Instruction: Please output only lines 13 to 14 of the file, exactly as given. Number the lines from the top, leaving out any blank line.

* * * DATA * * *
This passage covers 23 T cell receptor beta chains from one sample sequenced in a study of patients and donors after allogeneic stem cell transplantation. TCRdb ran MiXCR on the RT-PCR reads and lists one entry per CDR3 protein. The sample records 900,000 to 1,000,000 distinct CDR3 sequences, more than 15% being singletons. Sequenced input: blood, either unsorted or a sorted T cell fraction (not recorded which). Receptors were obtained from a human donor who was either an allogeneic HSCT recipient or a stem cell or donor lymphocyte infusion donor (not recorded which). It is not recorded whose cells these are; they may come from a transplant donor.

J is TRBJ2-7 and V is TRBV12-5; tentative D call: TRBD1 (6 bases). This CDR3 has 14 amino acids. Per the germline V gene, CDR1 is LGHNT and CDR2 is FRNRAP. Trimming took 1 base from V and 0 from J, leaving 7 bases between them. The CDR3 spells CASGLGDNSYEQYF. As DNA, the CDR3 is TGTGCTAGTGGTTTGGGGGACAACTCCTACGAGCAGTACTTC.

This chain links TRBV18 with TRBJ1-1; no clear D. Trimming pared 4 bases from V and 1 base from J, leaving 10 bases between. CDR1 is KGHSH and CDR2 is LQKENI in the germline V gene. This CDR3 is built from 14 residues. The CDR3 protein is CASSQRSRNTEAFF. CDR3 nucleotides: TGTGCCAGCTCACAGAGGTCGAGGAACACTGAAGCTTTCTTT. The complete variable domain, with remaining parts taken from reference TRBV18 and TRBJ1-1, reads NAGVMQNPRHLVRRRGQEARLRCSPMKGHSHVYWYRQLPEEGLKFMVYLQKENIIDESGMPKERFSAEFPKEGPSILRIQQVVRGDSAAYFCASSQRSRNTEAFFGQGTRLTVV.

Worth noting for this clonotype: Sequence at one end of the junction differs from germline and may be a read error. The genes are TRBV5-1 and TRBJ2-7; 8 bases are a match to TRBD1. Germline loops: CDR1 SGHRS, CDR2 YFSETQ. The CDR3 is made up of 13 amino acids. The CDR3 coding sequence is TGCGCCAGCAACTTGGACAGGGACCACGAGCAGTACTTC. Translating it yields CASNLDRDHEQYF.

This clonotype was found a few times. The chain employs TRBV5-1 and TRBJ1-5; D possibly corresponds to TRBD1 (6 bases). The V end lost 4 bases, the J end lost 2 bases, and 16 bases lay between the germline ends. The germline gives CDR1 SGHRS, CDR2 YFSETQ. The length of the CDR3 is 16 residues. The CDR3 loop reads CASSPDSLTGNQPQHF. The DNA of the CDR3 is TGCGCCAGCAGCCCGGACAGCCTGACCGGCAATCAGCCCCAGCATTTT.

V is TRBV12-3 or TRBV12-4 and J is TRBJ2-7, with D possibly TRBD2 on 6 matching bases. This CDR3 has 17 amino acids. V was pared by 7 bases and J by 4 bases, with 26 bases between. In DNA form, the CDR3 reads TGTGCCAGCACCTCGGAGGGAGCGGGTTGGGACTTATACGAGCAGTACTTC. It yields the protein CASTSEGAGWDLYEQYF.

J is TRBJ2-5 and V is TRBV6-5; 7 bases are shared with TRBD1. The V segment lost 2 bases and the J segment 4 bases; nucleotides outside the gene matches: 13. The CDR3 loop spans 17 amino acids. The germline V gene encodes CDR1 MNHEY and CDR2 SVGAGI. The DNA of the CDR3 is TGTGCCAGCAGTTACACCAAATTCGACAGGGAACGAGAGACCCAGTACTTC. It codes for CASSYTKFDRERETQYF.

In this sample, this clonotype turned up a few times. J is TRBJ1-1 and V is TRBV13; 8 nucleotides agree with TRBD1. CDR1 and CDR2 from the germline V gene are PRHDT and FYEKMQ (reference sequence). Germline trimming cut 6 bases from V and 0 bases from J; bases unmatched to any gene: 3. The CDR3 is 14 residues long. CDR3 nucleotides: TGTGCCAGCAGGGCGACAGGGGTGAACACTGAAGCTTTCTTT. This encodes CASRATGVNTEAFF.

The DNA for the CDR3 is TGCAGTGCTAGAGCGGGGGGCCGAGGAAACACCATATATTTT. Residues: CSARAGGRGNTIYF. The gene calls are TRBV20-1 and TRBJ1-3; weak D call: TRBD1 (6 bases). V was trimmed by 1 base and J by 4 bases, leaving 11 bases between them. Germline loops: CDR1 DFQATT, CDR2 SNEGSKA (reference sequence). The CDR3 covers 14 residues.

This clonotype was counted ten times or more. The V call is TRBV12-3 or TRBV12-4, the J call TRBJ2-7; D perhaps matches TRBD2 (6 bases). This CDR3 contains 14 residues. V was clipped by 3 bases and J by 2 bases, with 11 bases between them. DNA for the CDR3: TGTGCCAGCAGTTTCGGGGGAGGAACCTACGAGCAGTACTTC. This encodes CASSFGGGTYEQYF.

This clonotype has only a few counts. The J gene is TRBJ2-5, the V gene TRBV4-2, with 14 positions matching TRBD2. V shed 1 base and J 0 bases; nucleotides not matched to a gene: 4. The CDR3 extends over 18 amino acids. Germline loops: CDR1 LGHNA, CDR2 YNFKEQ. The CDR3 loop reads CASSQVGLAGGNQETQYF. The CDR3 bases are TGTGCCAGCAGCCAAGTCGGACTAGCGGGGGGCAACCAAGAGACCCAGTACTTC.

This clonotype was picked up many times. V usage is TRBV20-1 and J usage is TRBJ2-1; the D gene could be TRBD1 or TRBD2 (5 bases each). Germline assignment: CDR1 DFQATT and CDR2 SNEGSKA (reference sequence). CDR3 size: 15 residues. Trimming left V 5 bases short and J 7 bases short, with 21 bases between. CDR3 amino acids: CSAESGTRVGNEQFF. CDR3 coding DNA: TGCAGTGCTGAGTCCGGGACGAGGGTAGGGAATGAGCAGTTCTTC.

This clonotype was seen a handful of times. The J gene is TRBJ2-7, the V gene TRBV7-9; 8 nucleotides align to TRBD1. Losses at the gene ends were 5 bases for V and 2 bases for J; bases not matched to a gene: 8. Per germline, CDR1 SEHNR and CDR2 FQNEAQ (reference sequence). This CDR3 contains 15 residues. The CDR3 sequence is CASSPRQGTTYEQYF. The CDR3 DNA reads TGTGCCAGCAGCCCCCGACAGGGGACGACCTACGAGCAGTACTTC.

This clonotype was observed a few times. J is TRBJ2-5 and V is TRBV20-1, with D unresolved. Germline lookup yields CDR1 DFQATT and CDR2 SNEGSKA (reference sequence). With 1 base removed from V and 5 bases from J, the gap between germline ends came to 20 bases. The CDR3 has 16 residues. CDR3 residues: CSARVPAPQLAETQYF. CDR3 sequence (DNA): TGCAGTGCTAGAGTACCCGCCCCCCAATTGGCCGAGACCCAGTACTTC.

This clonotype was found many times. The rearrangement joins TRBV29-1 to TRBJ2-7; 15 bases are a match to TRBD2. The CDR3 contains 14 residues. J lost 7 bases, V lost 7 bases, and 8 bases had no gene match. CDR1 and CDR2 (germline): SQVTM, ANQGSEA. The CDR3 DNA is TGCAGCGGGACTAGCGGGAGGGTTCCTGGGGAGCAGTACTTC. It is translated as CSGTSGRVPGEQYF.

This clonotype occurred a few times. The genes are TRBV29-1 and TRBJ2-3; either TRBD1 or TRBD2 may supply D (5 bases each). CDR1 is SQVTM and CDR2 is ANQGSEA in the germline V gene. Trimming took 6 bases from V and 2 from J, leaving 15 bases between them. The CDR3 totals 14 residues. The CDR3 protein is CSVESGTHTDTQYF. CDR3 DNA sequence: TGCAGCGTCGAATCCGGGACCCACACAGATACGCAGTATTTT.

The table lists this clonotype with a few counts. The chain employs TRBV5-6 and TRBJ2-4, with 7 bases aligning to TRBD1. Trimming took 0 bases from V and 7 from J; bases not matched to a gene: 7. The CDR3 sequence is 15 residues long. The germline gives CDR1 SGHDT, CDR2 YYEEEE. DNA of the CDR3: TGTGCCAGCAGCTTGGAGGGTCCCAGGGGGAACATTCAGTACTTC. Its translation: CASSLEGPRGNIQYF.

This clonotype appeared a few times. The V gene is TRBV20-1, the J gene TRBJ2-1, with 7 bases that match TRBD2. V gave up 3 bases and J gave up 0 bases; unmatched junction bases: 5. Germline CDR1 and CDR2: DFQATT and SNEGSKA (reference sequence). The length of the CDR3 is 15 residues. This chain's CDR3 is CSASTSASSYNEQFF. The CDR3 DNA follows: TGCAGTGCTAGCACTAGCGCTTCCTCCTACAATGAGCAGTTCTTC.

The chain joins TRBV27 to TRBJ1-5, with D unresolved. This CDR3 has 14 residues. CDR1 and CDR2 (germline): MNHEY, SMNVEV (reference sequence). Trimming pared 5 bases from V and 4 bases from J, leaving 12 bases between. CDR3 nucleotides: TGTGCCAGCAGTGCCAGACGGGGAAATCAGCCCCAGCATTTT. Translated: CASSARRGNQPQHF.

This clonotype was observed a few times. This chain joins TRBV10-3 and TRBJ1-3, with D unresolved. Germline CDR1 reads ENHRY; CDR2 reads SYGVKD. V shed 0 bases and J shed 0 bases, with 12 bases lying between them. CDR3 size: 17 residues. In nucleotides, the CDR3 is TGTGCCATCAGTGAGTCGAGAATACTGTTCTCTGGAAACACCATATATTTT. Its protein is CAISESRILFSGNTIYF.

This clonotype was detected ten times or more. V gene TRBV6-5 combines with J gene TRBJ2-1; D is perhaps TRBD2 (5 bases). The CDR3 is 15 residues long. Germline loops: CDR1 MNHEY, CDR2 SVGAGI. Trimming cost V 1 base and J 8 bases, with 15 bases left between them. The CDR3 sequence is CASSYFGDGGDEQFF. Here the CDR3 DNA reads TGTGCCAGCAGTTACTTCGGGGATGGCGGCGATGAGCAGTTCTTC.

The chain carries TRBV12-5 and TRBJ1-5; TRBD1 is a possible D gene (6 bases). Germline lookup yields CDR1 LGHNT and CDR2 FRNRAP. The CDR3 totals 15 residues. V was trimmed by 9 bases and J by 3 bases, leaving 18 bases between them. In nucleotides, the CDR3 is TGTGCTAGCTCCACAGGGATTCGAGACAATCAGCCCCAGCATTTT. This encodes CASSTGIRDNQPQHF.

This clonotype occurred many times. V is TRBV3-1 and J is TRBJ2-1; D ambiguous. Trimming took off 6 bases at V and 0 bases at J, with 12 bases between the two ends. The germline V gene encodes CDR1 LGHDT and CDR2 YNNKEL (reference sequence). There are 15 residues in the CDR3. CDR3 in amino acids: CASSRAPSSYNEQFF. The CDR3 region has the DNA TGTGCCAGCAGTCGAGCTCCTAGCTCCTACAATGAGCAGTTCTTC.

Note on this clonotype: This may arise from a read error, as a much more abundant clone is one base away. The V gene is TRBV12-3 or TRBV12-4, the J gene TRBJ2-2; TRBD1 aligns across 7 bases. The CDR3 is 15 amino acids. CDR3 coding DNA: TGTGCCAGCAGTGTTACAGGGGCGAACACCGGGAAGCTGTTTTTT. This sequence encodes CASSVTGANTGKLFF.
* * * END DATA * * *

This clonotype was seen a handful of times. The J gene is TRBJ2-7, the V gene TRBV7-9; 8 nucleotides align to TRBD1. Losses at the gene ends were 5 bases for V and 2 bases for J; bases not matched to a gene: 8. Per germline, CDR1 SEHNR and CDR2 FQNEAQ (reference sequence). This CDR3 contains 15 residues. The CDR3 sequence is CASSPRQGTTYEQYF. The CDR3 DNA reads TGTGCCAGCAGCCCCCGACAGGGGACGACCTACGAGCAGTACTTC.

This clonotype was observed a few times. J is TRBJ2-5 and V is TRBV20-1, with D unresolved. Germline lookup yields CDR1 DFQATT and CDR2 SNEGSKA (reference sequence). With 1 base removed from V and 5 bases from J, the gap between germline ends came to 20 bases. The CDR3 has 16 residues. CDR3 residues: CSARVPAPQLAETQYF. CDR3 sequence (DNA): TGCAGTGCTAGAGTACCCGCCCCCCAATTGGCCGAGACCCAGTACTTC.